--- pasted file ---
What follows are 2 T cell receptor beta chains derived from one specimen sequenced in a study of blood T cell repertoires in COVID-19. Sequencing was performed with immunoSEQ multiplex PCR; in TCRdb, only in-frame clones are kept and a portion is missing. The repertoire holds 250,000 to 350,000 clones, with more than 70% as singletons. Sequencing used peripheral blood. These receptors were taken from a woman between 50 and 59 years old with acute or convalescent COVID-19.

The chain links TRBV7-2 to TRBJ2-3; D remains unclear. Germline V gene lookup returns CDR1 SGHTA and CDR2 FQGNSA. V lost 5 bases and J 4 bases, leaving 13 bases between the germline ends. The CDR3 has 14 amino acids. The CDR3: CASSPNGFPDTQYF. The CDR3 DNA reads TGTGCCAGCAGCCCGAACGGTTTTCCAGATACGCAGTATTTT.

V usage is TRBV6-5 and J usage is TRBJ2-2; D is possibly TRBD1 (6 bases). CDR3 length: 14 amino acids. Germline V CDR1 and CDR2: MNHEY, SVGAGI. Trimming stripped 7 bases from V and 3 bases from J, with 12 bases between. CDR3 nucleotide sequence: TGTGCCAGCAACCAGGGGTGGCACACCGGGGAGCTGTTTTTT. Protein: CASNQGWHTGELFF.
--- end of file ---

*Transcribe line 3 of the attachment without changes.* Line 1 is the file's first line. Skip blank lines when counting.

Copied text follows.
V usage is TRBV6-5 and J usage is TRBJ2-2; D is possibly TRBD1 (6 bases). CDR3 length: 14 amino acids. Germline V CDR1 and CDR2: MNHEY, SVGAGI. Trimming stripped 7 bases from V and 3 bases from J, with 12 bases between. CDR3 nucleotide sequence: TGTGCCAGCAACCAGGGGTGGCACACCGGGGAGCTGTTTTTT. Protein: CASNQGWHTGELFF.